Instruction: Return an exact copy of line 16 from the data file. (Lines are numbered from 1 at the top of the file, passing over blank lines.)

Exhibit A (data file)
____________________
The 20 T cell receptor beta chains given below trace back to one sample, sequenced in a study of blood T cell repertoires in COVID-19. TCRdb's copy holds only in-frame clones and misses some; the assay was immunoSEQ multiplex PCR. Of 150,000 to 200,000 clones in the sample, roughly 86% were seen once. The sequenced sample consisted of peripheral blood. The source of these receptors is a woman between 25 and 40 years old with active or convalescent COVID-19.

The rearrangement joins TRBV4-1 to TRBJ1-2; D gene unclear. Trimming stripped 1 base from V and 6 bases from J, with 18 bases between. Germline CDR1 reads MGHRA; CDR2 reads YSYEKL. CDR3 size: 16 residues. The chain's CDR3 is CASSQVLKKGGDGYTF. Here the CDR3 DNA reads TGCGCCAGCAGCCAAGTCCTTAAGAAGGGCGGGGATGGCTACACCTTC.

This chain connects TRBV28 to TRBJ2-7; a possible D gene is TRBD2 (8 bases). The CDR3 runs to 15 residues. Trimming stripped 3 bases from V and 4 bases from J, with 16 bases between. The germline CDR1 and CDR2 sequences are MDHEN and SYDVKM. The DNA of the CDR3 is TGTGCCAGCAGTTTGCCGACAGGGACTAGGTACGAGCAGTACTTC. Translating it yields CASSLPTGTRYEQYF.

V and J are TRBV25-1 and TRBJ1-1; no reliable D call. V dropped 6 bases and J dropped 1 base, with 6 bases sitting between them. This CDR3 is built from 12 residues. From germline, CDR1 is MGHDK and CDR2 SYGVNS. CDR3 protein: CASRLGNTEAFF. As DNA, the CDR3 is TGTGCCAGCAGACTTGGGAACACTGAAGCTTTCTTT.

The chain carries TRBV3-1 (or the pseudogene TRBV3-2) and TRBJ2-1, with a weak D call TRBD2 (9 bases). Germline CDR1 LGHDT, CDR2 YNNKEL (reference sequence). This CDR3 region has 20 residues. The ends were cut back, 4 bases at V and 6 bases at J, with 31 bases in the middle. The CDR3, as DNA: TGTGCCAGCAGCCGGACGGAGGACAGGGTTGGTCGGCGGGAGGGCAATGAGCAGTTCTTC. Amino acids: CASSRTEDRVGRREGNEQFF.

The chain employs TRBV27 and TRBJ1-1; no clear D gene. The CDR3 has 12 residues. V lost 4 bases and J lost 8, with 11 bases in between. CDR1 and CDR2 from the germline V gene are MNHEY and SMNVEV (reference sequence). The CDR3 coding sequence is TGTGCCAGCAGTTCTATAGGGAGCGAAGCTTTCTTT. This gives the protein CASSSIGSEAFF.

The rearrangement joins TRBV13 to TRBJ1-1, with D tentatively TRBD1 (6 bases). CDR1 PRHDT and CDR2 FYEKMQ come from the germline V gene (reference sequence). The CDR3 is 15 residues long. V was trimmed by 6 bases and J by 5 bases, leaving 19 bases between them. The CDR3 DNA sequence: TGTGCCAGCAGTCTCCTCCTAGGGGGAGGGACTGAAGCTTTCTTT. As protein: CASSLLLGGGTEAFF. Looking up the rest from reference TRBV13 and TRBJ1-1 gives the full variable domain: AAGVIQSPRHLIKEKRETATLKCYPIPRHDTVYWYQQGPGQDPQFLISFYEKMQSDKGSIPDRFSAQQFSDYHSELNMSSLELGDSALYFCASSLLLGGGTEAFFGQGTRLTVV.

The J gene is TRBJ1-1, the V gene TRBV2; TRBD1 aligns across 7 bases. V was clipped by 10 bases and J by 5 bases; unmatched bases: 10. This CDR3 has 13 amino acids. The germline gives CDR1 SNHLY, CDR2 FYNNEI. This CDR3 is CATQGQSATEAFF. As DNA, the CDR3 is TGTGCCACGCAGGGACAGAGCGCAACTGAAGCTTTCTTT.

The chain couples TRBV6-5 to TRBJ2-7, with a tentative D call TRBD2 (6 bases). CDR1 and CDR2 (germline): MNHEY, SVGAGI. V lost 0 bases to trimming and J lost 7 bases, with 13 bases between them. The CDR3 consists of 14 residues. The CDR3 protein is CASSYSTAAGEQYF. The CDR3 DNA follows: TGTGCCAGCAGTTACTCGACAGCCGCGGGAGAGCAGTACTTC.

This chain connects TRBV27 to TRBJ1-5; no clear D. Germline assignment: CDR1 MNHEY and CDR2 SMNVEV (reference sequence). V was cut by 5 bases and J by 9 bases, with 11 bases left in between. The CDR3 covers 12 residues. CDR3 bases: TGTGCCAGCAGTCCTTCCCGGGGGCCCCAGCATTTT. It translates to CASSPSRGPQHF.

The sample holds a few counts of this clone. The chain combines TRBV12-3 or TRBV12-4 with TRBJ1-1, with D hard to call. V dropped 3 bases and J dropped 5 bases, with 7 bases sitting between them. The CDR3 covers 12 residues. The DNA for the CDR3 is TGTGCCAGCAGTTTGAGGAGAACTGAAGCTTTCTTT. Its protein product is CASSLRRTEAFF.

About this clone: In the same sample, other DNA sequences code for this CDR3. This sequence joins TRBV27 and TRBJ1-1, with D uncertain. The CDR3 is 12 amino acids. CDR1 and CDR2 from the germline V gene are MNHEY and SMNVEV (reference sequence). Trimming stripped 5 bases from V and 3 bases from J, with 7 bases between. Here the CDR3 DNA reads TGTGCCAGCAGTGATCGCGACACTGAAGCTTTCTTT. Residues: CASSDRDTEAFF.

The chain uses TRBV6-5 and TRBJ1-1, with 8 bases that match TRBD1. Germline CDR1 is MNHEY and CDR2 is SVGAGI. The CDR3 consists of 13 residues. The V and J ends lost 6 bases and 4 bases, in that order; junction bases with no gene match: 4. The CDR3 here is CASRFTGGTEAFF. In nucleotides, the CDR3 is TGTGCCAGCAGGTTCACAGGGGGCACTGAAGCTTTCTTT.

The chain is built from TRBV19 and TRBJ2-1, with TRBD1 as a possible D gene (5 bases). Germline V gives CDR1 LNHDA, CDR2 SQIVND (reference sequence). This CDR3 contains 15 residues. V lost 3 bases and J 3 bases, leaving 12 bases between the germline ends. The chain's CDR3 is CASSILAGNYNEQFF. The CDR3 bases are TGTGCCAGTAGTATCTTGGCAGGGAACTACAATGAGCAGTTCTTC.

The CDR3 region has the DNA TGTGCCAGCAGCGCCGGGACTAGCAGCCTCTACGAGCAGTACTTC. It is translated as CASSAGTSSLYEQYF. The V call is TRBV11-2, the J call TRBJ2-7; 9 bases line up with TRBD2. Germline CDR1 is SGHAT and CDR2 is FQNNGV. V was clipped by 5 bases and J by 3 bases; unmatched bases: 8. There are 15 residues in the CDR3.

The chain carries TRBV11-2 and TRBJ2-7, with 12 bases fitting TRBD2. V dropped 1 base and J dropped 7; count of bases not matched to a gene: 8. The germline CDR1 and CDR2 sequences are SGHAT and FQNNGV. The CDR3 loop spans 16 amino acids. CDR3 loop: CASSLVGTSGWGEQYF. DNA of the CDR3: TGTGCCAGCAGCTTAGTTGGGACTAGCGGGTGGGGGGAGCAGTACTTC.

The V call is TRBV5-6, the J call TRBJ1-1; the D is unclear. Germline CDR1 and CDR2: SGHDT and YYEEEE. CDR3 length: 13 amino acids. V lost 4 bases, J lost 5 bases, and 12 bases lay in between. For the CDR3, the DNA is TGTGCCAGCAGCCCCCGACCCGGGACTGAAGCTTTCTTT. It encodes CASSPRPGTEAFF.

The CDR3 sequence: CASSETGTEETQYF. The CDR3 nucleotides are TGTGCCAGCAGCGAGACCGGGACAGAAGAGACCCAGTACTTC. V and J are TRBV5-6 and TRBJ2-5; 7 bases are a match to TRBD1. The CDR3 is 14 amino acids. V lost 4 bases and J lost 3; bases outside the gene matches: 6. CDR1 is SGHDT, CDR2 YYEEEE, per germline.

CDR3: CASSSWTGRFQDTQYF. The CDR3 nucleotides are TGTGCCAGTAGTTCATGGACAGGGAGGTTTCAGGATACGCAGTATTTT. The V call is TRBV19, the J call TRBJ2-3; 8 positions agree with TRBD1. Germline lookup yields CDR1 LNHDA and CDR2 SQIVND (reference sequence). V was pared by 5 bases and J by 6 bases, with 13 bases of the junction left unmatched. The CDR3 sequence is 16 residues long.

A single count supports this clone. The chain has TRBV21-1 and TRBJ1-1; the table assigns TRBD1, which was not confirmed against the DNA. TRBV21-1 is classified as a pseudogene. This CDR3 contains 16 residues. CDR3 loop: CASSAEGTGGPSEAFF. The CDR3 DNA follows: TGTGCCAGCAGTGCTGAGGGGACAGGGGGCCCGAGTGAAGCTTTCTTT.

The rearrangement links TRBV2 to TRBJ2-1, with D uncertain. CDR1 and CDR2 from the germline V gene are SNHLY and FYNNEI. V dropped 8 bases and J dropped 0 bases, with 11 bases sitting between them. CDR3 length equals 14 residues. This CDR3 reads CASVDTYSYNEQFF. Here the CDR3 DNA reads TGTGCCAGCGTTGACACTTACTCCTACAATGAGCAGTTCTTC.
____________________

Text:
The chain carries TRBV11-2 and TRBJ2-7, with 12 bases fitting TRBD2. V dropped 1 base and J dropped 7; count of bases not matched to a gene: 8. The germline CDR1 and CDR2 sequences are SGHAT and FQNNGV. The CDR3 loop spans 16 amino acids. CDR3 loop: CASSLVGTSGWGEQYF. DNA of the CDR3: TGTGCCAGCAGCTTAGTTGGGACTAGCGGGTGGGGGGAGCAGTACTTC.